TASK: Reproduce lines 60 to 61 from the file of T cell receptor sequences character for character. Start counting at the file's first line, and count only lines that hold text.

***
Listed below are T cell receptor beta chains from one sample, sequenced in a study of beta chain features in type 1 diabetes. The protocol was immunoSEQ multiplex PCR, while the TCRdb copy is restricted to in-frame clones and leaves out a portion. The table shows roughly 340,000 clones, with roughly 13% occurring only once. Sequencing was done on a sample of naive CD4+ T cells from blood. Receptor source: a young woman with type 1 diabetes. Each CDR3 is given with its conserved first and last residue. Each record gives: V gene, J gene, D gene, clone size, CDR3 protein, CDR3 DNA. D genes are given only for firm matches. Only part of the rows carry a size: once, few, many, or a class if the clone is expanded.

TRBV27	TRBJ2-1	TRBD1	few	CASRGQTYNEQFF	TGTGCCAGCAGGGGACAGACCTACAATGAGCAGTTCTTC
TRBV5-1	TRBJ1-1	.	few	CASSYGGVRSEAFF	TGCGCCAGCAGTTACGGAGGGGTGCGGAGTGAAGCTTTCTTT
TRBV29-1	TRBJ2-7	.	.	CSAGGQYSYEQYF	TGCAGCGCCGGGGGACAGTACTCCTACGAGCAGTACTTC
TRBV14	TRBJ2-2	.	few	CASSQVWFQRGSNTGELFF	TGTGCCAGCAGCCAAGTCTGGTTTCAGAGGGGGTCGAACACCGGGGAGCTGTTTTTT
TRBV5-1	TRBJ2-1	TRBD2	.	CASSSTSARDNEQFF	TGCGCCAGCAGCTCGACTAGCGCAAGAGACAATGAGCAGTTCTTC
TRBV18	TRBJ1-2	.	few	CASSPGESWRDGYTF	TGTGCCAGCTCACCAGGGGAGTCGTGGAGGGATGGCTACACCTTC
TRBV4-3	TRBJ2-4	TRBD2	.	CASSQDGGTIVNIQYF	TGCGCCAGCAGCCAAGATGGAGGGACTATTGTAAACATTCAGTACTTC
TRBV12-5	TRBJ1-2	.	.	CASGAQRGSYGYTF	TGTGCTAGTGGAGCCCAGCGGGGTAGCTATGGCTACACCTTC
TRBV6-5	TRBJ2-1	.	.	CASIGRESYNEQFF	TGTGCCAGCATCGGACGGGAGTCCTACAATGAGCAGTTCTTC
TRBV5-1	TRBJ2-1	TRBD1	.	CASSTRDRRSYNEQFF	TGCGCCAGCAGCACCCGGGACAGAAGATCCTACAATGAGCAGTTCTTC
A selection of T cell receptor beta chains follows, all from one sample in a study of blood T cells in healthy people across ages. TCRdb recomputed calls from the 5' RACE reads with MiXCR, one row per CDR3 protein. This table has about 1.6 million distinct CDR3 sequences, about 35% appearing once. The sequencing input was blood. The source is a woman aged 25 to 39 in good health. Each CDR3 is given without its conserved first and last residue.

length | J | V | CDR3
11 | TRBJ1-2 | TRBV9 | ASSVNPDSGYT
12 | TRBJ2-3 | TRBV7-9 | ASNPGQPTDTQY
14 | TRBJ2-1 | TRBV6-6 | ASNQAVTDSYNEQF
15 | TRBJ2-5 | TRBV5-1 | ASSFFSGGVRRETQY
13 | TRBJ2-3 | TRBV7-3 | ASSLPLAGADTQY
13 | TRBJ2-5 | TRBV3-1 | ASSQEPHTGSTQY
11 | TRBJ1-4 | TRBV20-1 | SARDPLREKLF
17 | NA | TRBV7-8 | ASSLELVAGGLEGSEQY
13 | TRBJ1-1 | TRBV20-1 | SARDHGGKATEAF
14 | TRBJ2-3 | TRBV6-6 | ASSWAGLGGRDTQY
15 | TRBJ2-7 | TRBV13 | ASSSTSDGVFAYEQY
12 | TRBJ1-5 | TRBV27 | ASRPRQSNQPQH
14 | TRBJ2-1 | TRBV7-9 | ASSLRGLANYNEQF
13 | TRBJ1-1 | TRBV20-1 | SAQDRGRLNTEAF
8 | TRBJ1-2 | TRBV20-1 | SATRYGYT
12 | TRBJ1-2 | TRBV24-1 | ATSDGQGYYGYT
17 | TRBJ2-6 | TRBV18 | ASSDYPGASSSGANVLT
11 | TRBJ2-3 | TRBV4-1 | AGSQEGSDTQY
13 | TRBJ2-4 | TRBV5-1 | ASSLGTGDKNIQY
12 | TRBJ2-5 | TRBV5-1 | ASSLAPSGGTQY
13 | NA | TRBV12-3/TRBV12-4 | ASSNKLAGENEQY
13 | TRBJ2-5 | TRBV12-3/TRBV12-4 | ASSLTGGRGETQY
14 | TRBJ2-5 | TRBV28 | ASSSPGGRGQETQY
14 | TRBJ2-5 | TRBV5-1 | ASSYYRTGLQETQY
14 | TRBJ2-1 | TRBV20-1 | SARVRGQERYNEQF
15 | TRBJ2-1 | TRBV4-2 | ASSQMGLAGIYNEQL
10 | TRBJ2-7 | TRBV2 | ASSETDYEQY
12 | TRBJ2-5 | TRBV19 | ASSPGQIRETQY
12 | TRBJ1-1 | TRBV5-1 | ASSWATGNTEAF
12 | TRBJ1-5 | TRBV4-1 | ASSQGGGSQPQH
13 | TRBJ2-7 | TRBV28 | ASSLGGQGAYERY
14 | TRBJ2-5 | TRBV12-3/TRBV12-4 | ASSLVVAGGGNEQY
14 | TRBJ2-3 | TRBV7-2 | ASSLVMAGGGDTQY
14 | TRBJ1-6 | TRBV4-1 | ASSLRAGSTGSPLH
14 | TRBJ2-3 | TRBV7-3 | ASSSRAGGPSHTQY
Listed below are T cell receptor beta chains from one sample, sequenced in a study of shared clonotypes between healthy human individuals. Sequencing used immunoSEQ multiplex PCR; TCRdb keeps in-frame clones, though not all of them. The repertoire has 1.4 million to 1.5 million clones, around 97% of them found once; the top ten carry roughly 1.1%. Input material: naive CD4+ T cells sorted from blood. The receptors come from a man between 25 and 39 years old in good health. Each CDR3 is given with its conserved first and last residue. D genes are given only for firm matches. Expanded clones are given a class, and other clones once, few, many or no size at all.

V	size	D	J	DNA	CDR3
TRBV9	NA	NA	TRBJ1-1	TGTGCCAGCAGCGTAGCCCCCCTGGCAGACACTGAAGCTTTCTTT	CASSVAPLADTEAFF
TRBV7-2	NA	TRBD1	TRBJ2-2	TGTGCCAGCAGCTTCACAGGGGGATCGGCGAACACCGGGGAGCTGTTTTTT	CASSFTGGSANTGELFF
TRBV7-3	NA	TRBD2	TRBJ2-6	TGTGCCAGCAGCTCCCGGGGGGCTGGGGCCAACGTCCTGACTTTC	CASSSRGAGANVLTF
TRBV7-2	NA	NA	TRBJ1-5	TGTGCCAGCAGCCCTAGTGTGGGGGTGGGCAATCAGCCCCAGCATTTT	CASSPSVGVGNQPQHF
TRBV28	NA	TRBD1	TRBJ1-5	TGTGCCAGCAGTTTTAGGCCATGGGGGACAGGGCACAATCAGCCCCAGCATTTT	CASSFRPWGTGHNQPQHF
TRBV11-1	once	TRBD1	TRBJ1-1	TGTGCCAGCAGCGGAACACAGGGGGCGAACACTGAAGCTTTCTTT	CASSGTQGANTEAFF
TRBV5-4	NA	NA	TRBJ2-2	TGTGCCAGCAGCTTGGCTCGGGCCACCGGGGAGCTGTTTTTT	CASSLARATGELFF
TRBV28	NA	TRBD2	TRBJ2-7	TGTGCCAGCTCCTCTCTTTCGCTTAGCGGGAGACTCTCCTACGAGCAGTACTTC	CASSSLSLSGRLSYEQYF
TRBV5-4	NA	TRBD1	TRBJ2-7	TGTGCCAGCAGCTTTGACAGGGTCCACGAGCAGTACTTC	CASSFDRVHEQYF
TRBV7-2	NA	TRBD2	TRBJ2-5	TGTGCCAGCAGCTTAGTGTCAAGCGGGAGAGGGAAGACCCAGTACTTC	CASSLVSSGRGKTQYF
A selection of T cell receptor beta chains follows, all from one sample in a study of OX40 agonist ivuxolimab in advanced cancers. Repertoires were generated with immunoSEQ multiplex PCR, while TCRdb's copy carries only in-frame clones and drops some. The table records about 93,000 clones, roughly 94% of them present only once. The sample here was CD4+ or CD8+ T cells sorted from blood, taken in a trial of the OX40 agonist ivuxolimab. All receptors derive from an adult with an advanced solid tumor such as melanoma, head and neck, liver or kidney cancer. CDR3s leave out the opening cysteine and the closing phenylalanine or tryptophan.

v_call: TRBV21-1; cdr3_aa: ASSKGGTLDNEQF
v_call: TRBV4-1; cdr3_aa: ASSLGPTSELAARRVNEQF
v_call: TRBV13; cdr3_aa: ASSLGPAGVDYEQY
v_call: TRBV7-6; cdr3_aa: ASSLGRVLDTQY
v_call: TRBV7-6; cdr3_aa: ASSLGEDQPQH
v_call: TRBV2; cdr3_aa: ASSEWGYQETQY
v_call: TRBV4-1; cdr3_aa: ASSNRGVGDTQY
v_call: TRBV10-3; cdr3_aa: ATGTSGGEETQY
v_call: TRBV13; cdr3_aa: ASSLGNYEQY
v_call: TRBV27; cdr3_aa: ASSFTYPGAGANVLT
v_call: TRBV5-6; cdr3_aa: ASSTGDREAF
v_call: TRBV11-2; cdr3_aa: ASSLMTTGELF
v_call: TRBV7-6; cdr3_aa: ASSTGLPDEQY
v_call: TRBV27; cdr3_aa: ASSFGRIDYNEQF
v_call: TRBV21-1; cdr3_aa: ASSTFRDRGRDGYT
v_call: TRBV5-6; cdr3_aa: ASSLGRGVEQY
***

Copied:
TRBV7-2	NA	TRBD2	TRBJ2-5	TGTGCCAGCAGCTTAGTGTCAAGCGGGAGAGGGAAGACCCAGTACTTC	CASSLVSSGRGKTQYF
A selection of T cell receptor beta chains follows, all from one sample in a study of OX40 agonist ivuxolimab in advanced cancers. Repertoires were generated with immunoSEQ multiplex PCR, while TCRdb's copy carries only in-frame clones and drops some. The table records about 93,000 clones, roughly 94% of them present only once. The sample here was CD4+ or CD8+ T cells sorted from blood, taken in a trial of the OX40 agonist ivuxolimab. All receptors derive from an adult with an advanced solid tumor such as melanoma, head and neck, liver or kidney cancer. CDR3s leave out the opening cysteine and the closing phenylalanine or tryptophan.